Hope and Promise: Ben Carson as Secretary of HUD

I want to get this out onto the table at the very front of this article; I am a disenchanted Gen-Xer that does not align with either of the major political parties.  I despise the current state of our country’s leadership.  I believe Donald Trump to be leadership fraud and don’t believe he will finish his term as President of the United States.  He will eventually get in his own way because he simply can’t help himself.

With that being said, I believe that one of Donald Trump’s boldest and, some would say, brainless decisions to appoint former neurosurgeon and presidential rival, Ben Carson, as Secretary of the Department of Housing and Urban Development (HUD) has the potential to be one of the brightest decisions Trump makes with the selection of his cabinet.Ben Carson

I remember the day I heard that Trump was putting Ben Carson forward as his Secretary of HUD I rolled my eyes and thought to myself, “Here we go again – another unqualified cabinet member.”  His cabinet is littered with disastrous selections (i.e Betsy DeVos and Rick Perry to name a couple), but Ben Carson’s appointment presents both hope and promise.  HUD is a $48 billion federal agency that employees around 8,300 employees. HUD is responsible for administering public housing and ensuring low-income families have access to safe homes and neighborhoods.  Ben Carson, in his own words, admitted he isn’t qualified like career politicians are to undertake the role he has been handed.  In a Washington Post article Carson is quoted as saying, “Having me as a federal bureaucrat would be like a fish out of water, quite frankly.”  He is glaringly aware of his shortcomings.  To me, this shows humility rather than weakness.  A great place to start in my opinion.

As a retired neurosurgeon Ben Carson has devoted his professional life to the health, care and welfare of his fellow human beings.  He understands what healthy and unhealthy human practices are.  He is arguably quite self-aware of the ties between our built environment, the dependency on automobiles that it generates, and the national epidemic of obesity that stems from these relationships.  Ben Carson actually sits in a position as Secretary of HUD to have direct impacts on changing policy that outputs poor health conditions for most Americans.Boston

In a recent article in the Chicago Tribune discussing the benefits of walkability in our built environment the article suggested, “The Centers for Disease Control says a shift from auto trips to walking and biking is the No. 1 strategy to reduce diseases related to inactivity, such as heart diseasediabetes, and some types of cancer.”  These facts will not be lost on Ben Carson as they have been on many of his predecessors.  He should recognize the correlations quickly.  The best type of healthcare is preemptive rather than protective.  Better for the person and less costly to the system as a whole.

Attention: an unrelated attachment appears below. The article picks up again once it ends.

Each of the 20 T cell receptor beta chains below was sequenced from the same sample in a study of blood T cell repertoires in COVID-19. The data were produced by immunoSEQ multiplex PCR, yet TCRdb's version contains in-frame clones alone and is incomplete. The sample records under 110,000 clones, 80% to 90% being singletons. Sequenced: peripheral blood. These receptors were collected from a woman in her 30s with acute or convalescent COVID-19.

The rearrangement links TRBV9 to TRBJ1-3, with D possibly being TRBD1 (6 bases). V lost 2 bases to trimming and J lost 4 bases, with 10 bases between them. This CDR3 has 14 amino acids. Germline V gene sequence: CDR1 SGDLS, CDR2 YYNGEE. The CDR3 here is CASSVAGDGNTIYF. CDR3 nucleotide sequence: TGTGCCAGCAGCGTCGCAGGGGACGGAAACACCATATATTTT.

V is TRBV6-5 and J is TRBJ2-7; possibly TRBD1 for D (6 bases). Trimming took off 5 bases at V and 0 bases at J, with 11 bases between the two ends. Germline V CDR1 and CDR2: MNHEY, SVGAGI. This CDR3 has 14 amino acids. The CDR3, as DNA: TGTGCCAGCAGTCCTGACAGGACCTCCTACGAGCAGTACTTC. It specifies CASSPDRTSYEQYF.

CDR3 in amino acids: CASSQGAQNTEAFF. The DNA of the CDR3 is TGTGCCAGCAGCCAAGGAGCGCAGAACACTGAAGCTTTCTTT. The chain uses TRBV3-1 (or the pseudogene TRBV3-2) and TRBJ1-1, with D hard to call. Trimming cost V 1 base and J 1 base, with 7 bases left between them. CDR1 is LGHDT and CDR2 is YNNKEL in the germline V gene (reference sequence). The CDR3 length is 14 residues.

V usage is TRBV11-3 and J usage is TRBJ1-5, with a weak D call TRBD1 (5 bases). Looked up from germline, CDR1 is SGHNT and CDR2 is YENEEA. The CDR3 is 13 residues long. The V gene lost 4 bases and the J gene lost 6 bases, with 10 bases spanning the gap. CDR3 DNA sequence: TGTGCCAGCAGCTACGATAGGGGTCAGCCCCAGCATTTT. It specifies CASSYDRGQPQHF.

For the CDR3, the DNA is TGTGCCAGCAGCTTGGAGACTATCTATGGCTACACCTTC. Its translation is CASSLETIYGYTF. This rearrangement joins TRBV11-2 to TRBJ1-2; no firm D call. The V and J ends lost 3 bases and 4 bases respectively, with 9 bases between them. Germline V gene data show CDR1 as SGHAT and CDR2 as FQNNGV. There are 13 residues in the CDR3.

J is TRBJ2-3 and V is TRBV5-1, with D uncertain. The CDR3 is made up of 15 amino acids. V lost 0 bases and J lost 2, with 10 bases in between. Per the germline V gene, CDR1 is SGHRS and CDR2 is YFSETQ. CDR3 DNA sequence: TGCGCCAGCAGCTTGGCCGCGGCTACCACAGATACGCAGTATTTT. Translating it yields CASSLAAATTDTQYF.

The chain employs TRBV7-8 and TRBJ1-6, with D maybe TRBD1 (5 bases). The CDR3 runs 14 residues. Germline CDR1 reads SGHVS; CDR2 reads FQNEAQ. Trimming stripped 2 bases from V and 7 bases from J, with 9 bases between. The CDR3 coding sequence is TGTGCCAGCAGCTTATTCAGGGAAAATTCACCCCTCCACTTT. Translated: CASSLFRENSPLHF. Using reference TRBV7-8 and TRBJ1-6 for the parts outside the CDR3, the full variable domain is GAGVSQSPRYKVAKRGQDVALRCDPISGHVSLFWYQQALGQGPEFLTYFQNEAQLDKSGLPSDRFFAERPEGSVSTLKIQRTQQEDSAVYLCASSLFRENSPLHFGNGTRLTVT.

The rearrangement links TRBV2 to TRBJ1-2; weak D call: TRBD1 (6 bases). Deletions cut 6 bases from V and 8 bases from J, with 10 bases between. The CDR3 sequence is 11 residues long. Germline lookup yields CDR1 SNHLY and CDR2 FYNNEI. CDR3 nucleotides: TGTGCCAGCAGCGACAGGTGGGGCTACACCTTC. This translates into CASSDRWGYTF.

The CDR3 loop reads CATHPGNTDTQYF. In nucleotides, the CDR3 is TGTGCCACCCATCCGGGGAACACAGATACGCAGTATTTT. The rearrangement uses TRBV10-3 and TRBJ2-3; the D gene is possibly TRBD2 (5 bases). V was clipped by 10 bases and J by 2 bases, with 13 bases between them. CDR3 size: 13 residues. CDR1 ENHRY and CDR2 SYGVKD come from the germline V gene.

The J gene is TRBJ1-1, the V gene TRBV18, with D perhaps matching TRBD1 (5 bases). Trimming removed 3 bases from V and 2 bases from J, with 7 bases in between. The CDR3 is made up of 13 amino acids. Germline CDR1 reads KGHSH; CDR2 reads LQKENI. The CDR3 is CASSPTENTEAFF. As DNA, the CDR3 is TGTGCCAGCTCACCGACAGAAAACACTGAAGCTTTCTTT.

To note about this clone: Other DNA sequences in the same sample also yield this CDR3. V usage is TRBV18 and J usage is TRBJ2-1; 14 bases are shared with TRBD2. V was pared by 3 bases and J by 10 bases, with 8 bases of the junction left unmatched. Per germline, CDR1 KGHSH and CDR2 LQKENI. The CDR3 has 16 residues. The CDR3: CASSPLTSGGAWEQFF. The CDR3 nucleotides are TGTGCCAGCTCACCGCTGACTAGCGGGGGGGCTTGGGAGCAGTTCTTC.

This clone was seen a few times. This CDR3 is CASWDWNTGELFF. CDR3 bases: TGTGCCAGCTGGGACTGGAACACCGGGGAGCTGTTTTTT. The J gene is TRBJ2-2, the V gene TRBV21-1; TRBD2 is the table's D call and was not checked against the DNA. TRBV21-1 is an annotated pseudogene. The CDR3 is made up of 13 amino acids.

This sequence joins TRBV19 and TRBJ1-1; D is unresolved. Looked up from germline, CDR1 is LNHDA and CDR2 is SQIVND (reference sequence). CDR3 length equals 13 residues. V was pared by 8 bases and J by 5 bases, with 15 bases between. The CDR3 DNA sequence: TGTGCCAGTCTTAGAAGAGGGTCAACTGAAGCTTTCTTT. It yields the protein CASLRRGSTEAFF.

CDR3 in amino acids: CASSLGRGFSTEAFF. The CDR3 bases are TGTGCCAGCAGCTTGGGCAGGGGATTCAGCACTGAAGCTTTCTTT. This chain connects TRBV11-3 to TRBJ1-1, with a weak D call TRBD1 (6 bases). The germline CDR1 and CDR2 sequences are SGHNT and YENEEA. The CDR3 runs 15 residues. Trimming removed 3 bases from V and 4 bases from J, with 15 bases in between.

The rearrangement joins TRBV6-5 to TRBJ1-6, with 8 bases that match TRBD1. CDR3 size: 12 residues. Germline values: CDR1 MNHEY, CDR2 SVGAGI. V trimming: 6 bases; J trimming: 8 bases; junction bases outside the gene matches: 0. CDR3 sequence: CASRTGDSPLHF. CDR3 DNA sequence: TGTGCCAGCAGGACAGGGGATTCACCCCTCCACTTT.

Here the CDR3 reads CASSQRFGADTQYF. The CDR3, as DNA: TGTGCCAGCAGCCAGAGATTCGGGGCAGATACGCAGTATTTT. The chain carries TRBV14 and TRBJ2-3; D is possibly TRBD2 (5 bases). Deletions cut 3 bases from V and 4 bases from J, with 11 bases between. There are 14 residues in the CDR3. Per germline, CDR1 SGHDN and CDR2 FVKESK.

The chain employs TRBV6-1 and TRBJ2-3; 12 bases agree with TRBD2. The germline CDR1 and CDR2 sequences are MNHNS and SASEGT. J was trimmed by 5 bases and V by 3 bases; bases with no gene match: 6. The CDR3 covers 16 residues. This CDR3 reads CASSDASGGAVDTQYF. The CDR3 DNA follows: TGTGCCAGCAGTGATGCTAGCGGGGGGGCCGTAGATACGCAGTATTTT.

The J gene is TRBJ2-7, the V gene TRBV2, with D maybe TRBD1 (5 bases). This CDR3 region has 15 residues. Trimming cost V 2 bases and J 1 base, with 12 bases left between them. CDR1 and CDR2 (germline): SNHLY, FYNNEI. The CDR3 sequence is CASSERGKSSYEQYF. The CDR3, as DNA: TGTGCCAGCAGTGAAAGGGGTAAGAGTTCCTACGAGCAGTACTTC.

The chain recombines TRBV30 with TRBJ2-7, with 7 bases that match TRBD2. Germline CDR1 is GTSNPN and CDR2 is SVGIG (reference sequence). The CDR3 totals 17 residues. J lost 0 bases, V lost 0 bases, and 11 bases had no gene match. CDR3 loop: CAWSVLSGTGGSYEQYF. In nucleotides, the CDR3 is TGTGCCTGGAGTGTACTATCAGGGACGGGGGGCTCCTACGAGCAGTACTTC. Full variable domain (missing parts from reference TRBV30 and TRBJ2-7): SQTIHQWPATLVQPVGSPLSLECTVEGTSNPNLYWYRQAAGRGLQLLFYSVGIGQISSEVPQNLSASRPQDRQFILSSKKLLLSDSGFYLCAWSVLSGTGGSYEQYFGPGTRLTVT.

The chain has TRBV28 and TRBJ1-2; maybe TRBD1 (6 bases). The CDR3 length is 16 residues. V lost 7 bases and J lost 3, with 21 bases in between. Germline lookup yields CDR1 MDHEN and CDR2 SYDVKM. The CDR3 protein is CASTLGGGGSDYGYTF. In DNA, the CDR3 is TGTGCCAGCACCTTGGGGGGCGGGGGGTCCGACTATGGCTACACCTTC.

Some of the low hanging fruit opportunities for fixing our broken system for delivering our built environment exist in more urban settings.  These opportunities have the potential of impacting, not just the physical, but the social and economic opportunities of the most populated places of every region in the United States.  This means the potential reinvestment in already existing infrastructure as opposed to the continuation of investment is sprawling suburbs as current practices seem to dictate.  These potential reinvestments also tends to tie to the proximity of job centers and those who are the most economically sensitive to their individual distance to those jobs because of the relationship between housing and transportation costs.  Think of what this would potentially mean in our country in places, like the rust belt where the disconnect between people and jobs is disparate.Oakland

Ben Carson is also the first Secretary of HUD that is actually a product of the system that HUD oversees – he has lived it!  The way in which he lived was different than many, because his mother was not a believer in the dependency that government subsidies have a history of generating.  Rather, he was brought up to believe government assistance was more of a temporary helping hand than a permanent crutch.  His life experiences will have a shaping influence that may lead to policies favoring inclusive opportunities for housing as opposed to the segregation and exclusionary policies generate today.  Why is an eye towards human self-reliance a bad thing?

My initial thoughts of Trump idiocy, with a Ben Carson appointment to HUD Secretary, have now turned into a spirit of hope and promise.  Could his appointment prove to be a disaster?  Without question – ABSOLUTELY!  In this instance, I am choosing instead to see an opportunity that could forever change how HUD functions in an extremely positive way.  Ben Carson, this disenchanted Gen-Exer is rooting for you and the associative success you could bring to our country.  Best of luck to you!

Walkable City

 

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